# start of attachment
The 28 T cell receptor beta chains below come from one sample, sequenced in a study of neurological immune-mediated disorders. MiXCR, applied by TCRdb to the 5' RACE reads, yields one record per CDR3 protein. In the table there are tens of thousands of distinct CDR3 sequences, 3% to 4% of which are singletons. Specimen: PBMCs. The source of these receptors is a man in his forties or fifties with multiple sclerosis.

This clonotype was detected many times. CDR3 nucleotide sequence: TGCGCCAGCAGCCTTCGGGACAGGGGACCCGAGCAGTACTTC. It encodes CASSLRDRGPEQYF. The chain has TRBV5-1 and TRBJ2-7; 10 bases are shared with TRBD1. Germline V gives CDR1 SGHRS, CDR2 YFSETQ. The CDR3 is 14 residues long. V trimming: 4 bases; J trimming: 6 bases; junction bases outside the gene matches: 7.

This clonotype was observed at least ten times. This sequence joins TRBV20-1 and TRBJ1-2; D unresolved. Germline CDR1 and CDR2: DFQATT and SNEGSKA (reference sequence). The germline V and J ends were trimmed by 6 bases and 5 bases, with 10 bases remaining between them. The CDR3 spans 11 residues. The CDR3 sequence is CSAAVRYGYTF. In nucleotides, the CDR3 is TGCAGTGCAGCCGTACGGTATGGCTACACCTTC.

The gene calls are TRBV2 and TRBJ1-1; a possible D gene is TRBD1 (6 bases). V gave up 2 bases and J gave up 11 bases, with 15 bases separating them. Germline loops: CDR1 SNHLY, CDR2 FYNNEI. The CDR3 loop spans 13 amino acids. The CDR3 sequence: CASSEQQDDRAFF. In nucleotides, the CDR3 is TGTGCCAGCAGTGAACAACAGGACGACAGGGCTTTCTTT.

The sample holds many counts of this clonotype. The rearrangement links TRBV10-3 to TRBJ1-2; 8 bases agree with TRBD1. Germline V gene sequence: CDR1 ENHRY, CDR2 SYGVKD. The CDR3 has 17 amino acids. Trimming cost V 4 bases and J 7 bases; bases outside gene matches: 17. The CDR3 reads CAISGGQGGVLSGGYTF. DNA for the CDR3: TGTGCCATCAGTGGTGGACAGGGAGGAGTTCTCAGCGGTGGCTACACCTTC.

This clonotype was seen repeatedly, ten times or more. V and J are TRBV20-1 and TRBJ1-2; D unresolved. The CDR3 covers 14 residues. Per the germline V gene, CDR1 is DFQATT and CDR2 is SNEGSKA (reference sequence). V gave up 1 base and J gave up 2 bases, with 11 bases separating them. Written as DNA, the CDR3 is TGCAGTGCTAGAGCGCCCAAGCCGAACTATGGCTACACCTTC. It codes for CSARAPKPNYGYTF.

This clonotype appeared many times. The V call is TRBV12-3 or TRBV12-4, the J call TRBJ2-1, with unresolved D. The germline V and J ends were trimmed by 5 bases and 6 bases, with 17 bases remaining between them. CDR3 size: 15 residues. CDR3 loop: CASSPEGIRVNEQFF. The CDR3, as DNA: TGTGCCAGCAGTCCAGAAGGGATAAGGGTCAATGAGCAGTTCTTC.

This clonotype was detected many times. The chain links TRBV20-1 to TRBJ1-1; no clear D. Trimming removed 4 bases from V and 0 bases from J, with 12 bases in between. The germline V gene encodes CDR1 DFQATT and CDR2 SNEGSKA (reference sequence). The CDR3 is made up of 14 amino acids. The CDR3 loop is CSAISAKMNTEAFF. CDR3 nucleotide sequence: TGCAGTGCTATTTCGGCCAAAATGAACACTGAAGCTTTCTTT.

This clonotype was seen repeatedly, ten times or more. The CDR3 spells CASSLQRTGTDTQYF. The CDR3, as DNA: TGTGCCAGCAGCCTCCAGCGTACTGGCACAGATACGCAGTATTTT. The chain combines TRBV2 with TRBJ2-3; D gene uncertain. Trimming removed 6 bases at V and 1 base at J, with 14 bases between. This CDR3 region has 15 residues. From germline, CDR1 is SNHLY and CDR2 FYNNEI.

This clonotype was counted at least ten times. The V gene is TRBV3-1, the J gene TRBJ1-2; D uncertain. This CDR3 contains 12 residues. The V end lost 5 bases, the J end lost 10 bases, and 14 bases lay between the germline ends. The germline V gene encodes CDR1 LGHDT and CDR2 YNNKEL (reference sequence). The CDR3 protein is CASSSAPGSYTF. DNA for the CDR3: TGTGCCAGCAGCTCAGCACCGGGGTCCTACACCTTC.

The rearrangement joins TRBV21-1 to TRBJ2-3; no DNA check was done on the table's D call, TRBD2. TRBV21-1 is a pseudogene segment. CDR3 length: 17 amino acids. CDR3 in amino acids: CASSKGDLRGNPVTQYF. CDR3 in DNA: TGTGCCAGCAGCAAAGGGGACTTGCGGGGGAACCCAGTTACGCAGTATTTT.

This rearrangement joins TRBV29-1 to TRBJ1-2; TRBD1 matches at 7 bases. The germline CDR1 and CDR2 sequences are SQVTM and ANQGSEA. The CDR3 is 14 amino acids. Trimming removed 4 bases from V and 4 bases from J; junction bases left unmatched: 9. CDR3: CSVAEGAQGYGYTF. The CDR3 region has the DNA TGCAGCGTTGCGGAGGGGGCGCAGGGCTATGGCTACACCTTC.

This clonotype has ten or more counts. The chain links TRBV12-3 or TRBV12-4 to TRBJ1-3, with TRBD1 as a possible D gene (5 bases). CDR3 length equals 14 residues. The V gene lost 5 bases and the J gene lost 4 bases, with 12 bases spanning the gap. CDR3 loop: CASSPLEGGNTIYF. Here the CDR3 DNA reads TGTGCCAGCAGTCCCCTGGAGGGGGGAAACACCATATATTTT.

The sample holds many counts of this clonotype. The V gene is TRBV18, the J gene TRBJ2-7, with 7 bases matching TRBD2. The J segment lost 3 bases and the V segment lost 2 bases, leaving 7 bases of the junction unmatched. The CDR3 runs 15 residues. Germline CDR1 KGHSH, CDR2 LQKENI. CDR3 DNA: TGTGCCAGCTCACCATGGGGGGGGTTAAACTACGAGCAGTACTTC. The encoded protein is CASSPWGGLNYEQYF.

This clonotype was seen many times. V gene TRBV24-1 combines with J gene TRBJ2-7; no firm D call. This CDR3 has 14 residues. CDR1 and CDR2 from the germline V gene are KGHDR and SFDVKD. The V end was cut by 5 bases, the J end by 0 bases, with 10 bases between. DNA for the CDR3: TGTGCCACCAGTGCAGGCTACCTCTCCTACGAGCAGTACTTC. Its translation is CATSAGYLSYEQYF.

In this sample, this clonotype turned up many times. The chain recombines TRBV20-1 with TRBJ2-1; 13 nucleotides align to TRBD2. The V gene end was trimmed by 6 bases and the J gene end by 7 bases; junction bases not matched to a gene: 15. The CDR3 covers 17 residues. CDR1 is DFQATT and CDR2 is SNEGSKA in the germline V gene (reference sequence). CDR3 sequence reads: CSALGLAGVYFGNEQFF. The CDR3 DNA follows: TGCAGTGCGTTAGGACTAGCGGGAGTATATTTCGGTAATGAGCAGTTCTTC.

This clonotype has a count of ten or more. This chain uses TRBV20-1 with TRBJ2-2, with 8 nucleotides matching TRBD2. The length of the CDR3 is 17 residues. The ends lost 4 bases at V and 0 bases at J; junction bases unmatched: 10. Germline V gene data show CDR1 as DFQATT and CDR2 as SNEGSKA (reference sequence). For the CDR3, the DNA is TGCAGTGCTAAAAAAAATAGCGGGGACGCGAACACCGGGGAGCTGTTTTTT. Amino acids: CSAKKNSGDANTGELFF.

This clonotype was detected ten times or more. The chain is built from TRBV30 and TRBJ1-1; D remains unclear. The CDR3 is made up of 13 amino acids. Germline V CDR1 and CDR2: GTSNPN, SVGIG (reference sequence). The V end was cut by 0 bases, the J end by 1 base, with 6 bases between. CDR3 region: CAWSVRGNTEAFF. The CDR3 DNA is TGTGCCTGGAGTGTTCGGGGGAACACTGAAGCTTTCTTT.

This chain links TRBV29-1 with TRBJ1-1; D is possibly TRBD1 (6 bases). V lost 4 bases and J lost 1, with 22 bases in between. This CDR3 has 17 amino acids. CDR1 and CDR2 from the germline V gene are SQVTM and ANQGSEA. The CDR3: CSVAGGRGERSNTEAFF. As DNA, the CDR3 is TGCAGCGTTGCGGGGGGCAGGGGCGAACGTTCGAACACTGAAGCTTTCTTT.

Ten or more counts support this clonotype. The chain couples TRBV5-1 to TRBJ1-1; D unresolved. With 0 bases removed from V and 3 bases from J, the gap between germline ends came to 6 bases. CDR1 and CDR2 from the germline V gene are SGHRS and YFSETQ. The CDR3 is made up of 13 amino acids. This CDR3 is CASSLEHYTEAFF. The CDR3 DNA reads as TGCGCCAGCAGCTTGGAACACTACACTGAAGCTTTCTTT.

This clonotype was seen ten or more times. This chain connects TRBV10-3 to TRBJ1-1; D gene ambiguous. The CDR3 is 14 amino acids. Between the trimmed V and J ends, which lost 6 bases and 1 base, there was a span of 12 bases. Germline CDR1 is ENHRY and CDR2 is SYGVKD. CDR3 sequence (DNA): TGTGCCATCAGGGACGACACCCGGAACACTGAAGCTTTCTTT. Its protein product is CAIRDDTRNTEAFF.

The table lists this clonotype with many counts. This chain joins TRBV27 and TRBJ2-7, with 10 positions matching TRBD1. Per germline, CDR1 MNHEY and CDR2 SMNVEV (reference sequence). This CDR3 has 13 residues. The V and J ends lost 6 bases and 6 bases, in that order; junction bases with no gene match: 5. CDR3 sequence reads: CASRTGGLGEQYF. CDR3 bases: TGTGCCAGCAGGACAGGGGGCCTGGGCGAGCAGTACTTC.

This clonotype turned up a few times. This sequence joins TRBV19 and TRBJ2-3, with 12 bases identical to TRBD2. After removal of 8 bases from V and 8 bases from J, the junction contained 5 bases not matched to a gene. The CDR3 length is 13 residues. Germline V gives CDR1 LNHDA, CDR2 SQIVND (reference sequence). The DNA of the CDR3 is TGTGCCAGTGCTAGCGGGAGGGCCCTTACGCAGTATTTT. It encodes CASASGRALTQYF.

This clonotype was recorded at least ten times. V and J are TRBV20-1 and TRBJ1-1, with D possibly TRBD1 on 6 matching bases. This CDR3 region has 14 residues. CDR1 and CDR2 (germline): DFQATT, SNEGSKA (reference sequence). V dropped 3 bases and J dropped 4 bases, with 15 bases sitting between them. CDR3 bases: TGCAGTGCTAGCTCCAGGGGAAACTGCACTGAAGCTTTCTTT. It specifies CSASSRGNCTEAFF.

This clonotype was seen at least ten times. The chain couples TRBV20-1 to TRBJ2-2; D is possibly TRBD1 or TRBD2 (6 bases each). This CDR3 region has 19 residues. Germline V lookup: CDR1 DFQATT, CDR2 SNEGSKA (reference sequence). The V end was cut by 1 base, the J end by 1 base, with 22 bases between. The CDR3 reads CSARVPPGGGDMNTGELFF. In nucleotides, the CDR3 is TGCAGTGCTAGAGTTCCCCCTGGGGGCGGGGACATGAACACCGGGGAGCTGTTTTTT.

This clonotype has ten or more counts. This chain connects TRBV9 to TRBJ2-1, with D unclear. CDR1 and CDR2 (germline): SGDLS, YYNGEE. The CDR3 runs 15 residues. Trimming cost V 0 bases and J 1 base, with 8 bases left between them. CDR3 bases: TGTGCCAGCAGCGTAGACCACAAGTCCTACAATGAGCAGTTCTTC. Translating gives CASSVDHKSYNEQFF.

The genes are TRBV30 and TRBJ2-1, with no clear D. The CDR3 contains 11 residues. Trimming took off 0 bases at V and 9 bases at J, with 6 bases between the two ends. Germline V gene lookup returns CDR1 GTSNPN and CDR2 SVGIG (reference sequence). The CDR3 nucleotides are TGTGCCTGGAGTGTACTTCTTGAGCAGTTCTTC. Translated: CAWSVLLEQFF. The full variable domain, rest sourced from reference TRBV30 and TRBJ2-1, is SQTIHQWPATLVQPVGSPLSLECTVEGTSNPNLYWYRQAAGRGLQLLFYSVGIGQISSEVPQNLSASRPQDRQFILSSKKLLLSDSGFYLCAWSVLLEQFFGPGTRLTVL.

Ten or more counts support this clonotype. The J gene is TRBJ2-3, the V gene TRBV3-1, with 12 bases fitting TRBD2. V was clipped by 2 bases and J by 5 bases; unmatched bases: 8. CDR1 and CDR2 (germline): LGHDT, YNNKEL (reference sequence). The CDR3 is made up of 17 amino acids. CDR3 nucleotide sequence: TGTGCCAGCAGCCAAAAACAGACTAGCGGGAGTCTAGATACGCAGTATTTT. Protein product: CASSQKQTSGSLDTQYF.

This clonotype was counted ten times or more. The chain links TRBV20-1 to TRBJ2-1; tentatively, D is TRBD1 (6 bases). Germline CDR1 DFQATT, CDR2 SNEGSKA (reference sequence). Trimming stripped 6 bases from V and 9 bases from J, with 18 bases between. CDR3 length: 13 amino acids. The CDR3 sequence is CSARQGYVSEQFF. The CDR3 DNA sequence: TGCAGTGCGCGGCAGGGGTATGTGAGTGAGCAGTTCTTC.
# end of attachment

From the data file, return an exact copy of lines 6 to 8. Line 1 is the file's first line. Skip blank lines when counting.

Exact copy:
This clonotype was seen repeatedly, ten times or more. V and J are TRBV20-1 and TRBJ1-2; D unresolved. The CDR3 covers 14 residues. Per the germline V gene, CDR1 is DFQATT and CDR2 is SNEGSKA (reference sequence). V gave up 1 base and J gave up 2 bases, with 11 bases separating them. Written as DNA, the CDR3 is TGCAGTGCTAGAGCGCCCAAGCCGAACTATGGCTACACCTTC. It codes for CSARAPKPNYGYTF.

This clonotype appeared many times. The V call is TRBV12-3 or TRBV12-4, the J call TRBJ2-1, with unresolved D. The germline V and J ends were trimmed by 5 bases and 6 bases, with 17 bases remaining between them. CDR3 size: 15 residues. CDR3 loop: CASSPEGIRVNEQFF. The CDR3, as DNA: TGTGCCAGCAGTCCAGAAGGGATAAGGGTCAATGAGCAGTTCTTC.

This clonotype was detected many times. The chain links TRBV20-1 to TRBJ1-1; no clear D. Trimming removed 4 bases from V and 0 bases from J, with 12 bases in between. The germline V gene encodes CDR1 DFQATT and CDR2 SNEGSKA (reference sequence). The CDR3 is made up of 14 amino acids. The CDR3 loop is CSAISAKMNTEAFF. CDR3 nucleotide sequence: TGCAGTGCTATTTCGGCCAAAATGAACACTGAAGCTTTCTTT.